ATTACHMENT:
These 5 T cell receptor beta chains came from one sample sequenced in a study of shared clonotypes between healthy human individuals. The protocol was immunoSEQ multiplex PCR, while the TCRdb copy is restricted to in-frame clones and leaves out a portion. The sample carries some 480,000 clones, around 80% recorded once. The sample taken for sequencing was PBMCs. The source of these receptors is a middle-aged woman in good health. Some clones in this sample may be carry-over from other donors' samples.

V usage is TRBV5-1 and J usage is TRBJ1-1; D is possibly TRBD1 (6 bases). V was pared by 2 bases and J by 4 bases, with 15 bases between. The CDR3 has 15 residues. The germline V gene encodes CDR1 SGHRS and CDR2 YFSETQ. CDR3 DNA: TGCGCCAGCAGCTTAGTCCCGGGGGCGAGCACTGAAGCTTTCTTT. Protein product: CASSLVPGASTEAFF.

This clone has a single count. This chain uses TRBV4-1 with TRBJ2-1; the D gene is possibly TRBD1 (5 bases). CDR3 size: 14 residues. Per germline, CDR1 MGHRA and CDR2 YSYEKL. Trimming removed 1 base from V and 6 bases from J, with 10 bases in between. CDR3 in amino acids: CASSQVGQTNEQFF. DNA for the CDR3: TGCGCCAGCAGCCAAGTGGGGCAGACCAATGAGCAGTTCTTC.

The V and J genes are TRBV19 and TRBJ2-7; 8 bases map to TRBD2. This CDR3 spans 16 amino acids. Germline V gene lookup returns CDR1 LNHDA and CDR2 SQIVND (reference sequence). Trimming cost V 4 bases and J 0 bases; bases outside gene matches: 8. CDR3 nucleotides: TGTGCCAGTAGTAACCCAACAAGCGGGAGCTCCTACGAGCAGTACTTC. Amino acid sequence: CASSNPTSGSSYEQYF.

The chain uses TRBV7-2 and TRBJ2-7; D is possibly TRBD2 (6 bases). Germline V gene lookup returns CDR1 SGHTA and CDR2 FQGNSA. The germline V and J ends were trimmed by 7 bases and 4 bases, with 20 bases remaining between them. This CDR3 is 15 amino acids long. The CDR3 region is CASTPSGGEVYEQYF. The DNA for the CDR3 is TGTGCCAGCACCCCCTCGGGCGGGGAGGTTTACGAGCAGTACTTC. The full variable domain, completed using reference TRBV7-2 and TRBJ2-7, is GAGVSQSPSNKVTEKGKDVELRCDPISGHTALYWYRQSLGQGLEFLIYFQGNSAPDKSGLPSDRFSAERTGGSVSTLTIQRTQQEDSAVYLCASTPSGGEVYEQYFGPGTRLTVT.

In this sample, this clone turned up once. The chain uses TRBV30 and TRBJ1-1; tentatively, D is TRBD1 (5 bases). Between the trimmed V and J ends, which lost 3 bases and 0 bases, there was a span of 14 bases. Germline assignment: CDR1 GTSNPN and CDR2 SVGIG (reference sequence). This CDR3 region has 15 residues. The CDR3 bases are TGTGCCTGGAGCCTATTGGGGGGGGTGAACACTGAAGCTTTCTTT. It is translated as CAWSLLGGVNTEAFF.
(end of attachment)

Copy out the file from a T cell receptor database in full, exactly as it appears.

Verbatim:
These 5 T cell receptor beta chains came from one sample sequenced in a study of shared clonotypes between healthy human individuals. The protocol was immunoSEQ multiplex PCR, while the TCRdb copy is restricted to in-frame clones and leaves out a portion. The sample carries some 480,000 clones, around 80% recorded once. The sample taken for sequencing was PBMCs. The source of these receptors is a middle-aged woman in good health. Some clones in this sample may be carry-over from other donors' samples.

V usage is TRBV5-1 and J usage is TRBJ1-1; D is possibly TRBD1 (6 bases). V was pared by 2 bases and J by 4 bases, with 15 bases between. The CDR3 has 15 residues. The germline V gene encodes CDR1 SGHRS and CDR2 YFSETQ. CDR3 DNA: TGCGCCAGCAGCTTAGTCCCGGGGGCGAGCACTGAAGCTTTCTTT. Protein product: CASSLVPGASTEAFF.

This clone has a single count. This chain uses TRBV4-1 with TRBJ2-1; the D gene is possibly TRBD1 (5 bases). CDR3 size: 14 residues. Per germline, CDR1 MGHRA and CDR2 YSYEKL. Trimming removed 1 base from V and 6 bases from J, with 10 bases in between. CDR3 in amino acids: CASSQVGQTNEQFF. DNA for the CDR3: TGCGCCAGCAGCCAAGTGGGGCAGACCAATGAGCAGTTCTTC.

The V and J genes are TRBV19 and TRBJ2-7; 8 bases map to TRBD2. This CDR3 spans 16 amino acids. Germline V gene lookup returns CDR1 LNHDA and CDR2 SQIVND (reference sequence). Trimming cost V 4 bases and J 0 bases; bases outside gene matches: 8. CDR3 nucleotides: TGTGCCAGTAGTAACCCAACAAGCGGGAGCTCCTACGAGCAGTACTTC. Amino acid sequence: CASSNPTSGSSYEQYF.

The chain uses TRBV7-2 and TRBJ2-7; D is possibly TRBD2 (6 bases). Germline V gene lookup returns CDR1 SGHTA and CDR2 FQGNSA. The germline V and J ends were trimmed by 7 bases and 4 bases, with 20 bases remaining between them. This CDR3 is 15 amino acids long. The CDR3 region is CASTPSGGEVYEQYF. The DNA for the CDR3 is TGTGCCAGCACCCCCTCGGGCGGGGAGGTTTACGAGCAGTACTTC. The full variable domain, completed using reference TRBV7-2 and TRBJ2-7, is GAGVSQSPSNKVTEKGKDVELRCDPISGHTALYWYRQSLGQGLEFLIYFQGNSAPDKSGLPSDRFSAERTGGSVSTLTIQRTQQEDSAVYLCASTPSGGEVYEQYFGPGTRLTVT.

In this sample, this clone turned up once. The chain uses TRBV30 and TRBJ1-1; tentatively, D is TRBD1 (5 bases). Between the trimmed V and J ends, which lost 3 bases and 0 bases, there was a span of 14 bases. Germline assignment: CDR1 GTSNPN and CDR2 SVGIG (reference sequence). This CDR3 region has 15 residues. The CDR3 bases are TGTGCCTGGAGCCTATTGGGGGGGGTGAACACTGAAGCTTTCTTT. It is translated as CAWSLLGGVNTEAFF.